Factored Posterior (Landmarks) poses map observations & movements SLAM posterior Robot path posterior landmark positions Does this help to solve the problem? (Factorizationfirst introduced by Murphy in 1999)

Rao-Blackwellization • This factorization is also called Rao-Blackwellization • Given that the second term can be computed efficiently, particle filtering becomes possible!

Fast SLAM • Rao-Blackwellized particle filtering based on landmarks [Montemerlo et al., 2002] • Each landmark is represented by a Extended Kalman Filter • Each particle therefore has to maintain M EKFs Particle #1 x, y, Landmark 1 Landmark 2 Landmark M … Particle #2 x, y, Landmark 1 Landmark 2 Landmark M … … Particle N x, y, Landmark 1 Landmark 2 Landmark M …

Factored SLAM Posterior The mathematic expression of full SLAM posterior: After a long derivation (on page 442), it becomes

Advantage of factorization • FastSLAM estimates the path posterior using particle filter, estimate map feature using EKF • Because of factorization: • Maintain MN+1 filters (M – particles, N features) • All filters are low-dimensional • Separate EFK for each map features which makes update more efficient than EKF-SLAM • Each particle possess its own sets of EKF’s • Easy for data association

FastSLAM 1.0 Algorithm: N-th feature location (mean, variance) relative to the k-th particle Robot path estimation K-th Particle is denoted as: Step 1: Extend the path posterior by sampling new poses Step 2: Updating the observed feature estimate Step 3: Resembling Uses control ut to sample new robot pose xt Added into a temporary set of particle, along with the path of previous poses

FastSLAM 1.0 Algorithm: • Step 1: Extend the path posterior by sampling new poses • Step 2: Updating the observed feature estimate For n≠ct do not update For n=ct Perceptual model, Gaussian Previous belief, Gaussian Using EKF, approximate the measurement model g by Taylor expansion New mean Kalman Gain New covariance

FastSLAM 1.0 Algorithm: Step 1: Extend the path posterior by sampling new poses Step 2: Updating the observed feature estimate Step 3: Resembling • Necessity: particles in the temporary set are not distributed according to the desired posterior, (i.e., poses xt driven by most recent control ut, without paying attention to measurement zt). • Importance factor = Target distribution / Proposal distribution

Re-sampling by Importance Sampler Target distribution, takes into account of measurement zt, along with the correspondence ct Samples cannot be drawn conveniently from the target distribution f. Instead, the importance sampler draws samples from the proposal distribution g, which has a simpler form. Proposal distribution of the path particles in the temporary set A sample of f is obtained by attaching the weight f/g to each sample x.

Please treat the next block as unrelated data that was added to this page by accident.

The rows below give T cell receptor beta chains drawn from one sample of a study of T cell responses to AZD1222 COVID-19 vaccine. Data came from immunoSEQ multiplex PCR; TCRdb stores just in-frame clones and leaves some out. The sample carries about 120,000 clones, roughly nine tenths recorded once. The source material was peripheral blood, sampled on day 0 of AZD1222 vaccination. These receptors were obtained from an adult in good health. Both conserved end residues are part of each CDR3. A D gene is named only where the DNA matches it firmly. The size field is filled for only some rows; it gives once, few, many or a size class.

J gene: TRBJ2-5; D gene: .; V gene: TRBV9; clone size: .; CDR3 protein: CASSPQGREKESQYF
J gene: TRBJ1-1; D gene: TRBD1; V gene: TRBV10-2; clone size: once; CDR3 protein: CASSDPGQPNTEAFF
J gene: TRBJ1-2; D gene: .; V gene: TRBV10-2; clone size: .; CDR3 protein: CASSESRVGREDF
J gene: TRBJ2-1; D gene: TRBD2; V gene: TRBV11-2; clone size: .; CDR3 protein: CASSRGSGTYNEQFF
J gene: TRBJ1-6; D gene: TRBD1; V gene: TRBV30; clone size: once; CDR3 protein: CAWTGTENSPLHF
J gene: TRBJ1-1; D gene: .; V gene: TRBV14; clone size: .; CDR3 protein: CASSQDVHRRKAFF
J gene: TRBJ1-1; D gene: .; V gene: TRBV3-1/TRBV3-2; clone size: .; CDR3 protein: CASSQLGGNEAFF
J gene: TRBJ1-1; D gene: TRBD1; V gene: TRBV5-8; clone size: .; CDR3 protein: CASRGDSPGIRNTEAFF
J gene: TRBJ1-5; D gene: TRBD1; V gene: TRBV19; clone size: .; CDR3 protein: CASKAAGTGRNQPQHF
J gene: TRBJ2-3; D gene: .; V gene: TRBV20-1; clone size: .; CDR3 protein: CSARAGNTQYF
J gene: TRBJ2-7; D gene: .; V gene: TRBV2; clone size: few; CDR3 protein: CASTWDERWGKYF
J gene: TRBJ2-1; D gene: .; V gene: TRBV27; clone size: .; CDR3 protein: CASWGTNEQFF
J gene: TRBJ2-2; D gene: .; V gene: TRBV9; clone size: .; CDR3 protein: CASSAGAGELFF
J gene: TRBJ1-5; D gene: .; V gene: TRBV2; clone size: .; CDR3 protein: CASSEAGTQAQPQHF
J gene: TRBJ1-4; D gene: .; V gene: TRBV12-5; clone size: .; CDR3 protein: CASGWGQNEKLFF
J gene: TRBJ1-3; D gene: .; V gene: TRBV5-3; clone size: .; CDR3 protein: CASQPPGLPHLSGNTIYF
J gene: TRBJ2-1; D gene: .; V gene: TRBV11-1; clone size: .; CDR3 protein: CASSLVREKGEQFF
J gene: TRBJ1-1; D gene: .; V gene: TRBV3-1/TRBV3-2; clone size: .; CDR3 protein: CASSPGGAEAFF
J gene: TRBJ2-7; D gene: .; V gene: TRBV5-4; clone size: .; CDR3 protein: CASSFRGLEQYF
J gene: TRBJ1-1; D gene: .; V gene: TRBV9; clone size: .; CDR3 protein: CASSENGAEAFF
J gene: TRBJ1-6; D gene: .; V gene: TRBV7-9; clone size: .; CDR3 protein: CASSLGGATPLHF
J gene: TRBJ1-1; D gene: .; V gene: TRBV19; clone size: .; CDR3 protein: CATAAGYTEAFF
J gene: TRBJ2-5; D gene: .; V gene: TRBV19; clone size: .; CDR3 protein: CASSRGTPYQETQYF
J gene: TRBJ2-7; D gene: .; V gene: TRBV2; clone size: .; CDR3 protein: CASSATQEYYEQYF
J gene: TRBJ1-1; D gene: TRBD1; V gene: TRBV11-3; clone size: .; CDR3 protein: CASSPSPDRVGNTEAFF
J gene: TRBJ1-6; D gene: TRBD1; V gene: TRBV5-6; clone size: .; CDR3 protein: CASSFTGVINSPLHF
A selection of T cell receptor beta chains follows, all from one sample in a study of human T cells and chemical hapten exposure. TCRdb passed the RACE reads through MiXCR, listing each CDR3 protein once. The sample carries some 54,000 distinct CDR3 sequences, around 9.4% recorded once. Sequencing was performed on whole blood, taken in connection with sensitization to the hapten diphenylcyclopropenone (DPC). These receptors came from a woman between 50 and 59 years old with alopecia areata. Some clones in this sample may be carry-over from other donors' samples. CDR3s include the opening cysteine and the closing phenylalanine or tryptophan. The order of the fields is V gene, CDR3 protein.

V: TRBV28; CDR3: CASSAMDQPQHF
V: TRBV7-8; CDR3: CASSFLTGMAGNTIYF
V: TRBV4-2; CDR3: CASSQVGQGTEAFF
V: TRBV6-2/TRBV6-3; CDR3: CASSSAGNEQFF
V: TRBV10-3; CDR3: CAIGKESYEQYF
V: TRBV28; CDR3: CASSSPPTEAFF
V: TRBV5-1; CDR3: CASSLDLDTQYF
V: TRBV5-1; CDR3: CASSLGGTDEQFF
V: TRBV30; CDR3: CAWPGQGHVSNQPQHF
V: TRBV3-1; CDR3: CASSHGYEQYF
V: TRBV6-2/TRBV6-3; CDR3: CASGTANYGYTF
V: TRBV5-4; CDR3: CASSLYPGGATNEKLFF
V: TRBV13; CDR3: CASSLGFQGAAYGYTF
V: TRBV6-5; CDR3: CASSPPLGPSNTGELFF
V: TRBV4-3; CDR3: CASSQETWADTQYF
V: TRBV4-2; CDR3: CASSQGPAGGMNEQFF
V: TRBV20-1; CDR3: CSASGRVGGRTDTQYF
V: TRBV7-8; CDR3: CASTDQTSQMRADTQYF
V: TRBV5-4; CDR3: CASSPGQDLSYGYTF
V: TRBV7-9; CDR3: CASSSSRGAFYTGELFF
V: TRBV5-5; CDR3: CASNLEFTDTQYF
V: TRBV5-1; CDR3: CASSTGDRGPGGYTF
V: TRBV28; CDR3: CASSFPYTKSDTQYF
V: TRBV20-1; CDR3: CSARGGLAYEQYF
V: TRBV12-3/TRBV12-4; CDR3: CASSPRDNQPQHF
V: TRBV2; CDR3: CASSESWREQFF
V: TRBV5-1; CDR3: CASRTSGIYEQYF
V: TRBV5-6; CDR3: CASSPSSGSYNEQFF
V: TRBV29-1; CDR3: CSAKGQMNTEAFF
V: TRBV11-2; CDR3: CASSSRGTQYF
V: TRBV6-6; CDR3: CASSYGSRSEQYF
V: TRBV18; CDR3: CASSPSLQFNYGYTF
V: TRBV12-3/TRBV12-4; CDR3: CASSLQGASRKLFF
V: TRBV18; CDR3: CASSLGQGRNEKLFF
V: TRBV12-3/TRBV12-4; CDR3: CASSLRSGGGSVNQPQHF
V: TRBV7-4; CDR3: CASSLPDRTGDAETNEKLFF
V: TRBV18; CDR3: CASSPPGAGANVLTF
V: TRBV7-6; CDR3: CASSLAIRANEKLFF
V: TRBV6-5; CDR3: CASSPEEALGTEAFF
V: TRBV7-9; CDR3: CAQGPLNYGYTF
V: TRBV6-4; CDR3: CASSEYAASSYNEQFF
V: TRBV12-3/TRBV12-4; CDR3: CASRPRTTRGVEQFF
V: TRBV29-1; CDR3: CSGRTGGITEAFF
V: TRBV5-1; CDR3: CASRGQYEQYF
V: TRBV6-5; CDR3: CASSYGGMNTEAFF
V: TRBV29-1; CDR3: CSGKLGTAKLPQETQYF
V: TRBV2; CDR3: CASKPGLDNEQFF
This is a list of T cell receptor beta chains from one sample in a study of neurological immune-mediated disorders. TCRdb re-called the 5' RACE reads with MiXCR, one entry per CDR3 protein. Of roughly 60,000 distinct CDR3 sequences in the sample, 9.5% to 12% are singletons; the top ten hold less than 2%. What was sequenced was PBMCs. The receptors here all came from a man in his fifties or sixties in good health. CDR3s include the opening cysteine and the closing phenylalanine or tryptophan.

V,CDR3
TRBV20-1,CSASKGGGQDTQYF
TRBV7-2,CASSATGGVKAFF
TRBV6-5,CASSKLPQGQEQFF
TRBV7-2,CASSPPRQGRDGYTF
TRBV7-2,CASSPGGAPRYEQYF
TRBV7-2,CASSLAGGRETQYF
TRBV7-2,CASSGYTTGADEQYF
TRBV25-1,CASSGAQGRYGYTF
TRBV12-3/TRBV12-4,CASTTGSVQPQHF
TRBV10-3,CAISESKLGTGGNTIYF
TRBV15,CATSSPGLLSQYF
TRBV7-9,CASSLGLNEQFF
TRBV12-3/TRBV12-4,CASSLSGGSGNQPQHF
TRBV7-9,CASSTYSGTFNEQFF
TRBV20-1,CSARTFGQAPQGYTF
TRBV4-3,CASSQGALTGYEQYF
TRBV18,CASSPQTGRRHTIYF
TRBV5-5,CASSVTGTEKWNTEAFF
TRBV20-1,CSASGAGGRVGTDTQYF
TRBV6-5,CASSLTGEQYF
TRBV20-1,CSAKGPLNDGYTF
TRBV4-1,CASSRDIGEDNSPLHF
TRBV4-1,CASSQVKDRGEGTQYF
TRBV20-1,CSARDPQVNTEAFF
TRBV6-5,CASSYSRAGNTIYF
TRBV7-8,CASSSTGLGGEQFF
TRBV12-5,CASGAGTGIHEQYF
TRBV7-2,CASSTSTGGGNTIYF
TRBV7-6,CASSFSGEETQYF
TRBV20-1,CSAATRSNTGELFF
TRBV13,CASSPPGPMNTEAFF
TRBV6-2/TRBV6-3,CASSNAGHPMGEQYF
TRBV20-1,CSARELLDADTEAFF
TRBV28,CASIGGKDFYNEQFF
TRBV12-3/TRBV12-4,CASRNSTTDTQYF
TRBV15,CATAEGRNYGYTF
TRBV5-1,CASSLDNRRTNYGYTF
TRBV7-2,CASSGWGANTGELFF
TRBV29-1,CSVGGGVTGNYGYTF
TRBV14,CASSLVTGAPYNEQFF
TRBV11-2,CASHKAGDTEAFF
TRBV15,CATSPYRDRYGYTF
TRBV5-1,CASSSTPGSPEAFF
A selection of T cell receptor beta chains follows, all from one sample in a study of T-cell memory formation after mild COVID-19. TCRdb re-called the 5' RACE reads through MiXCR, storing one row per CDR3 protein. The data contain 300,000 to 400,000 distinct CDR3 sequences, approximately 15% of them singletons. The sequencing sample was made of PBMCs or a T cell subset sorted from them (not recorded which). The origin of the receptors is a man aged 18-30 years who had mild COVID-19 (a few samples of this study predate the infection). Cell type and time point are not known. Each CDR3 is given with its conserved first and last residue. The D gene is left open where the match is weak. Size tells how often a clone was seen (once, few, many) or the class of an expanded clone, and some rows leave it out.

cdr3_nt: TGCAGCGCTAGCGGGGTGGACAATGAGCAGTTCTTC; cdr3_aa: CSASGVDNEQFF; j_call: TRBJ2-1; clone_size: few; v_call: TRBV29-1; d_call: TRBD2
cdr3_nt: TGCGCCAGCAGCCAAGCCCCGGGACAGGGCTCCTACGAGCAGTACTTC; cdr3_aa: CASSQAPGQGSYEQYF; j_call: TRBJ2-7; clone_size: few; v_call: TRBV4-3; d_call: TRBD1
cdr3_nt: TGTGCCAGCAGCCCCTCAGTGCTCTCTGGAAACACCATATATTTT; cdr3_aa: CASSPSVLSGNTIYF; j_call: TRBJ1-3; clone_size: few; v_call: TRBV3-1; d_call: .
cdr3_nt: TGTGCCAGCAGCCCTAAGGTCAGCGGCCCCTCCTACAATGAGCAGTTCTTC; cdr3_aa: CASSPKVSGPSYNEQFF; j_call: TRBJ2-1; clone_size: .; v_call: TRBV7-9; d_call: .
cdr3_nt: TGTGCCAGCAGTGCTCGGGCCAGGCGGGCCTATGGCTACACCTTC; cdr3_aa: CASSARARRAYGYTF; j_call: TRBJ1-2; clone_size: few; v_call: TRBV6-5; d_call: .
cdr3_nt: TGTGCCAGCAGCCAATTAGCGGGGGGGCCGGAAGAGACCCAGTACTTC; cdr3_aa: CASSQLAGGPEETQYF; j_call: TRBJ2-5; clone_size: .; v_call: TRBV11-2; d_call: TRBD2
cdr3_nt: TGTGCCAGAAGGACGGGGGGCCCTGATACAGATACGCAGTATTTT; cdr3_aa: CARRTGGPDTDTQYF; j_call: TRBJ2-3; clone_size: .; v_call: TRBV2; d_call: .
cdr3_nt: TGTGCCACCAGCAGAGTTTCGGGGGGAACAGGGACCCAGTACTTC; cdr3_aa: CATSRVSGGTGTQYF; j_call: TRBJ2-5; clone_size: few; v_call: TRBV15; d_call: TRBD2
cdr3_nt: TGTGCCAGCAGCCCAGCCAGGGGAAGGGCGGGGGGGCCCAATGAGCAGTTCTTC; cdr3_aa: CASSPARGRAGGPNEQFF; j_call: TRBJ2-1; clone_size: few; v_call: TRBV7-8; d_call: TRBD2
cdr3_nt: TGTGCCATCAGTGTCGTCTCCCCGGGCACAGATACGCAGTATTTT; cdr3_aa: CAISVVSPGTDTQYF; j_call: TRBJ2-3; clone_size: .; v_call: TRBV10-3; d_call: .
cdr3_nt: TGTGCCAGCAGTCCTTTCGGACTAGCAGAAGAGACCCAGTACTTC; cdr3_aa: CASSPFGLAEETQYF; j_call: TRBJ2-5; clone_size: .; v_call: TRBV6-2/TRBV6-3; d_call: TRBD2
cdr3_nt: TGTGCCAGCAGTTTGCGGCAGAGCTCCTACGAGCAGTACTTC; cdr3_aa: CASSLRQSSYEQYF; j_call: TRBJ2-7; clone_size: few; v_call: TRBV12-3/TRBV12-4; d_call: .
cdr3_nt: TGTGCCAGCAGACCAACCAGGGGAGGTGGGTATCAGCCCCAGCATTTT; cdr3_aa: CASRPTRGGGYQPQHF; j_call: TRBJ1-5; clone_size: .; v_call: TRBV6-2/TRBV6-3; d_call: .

Resampling mismatch FastSLAM 1.0 problem: samples poses based on control ut only, but the accuracy of control is low. Proposal generates a large spectrum of samples, but only a small subset has high likelihood . After re-sampling, only particles within the ellipsoid “survive” with reasonably high likelihood

FastSLAM 2.0 Algorithm: FastSLAM 2.0 avoids the problem by sampling poses based on the measurement Zt in addition to control ut Step 1: Extend the path posterior by sampling new poses Step 2: Updating the observed feature estimate Step 3: Re-sampling See math on page 452~453

FastSLAM 2.0 Algorithm: FastSLAM 2.0 avoids the problem by sampling poses based on the measurement Zt in addition to control ut • Extend the path posterior by sampling new poses • Updating the observed feature estimate • Re-sampling

FastSLAM Algorithm • Particle filter approach to the SLAM problem • Maintain a set of particles • Particles contain a sampled robot path and a map • The features of the map are represented by own local Gaussian • Map is created as a set of separate Gaussians Map features are conditionally independent given the path Factoring out the path (1 per particle) Map feature become independent Eliminates the need to maintain correlation among them

FastSLAM Algorithm • Updating in FastSLAM Sample new pose update the observed features • Update can be performed online • Solves both online and offline SLAM problem • Instances Feature-based maps Grid-based algorithm

Features of Fast-SLAM • Each particle can rely on its own, local data association decisions • More robust data association decision on per-particle basis. • Solves both full SLAM & on-line SLAM problems. • FastSLAM 1.0 – less efficient in generating samples • FastSLAM 2.0 – more efficient by improved proposal distribution, at the cost of mathematic complexity.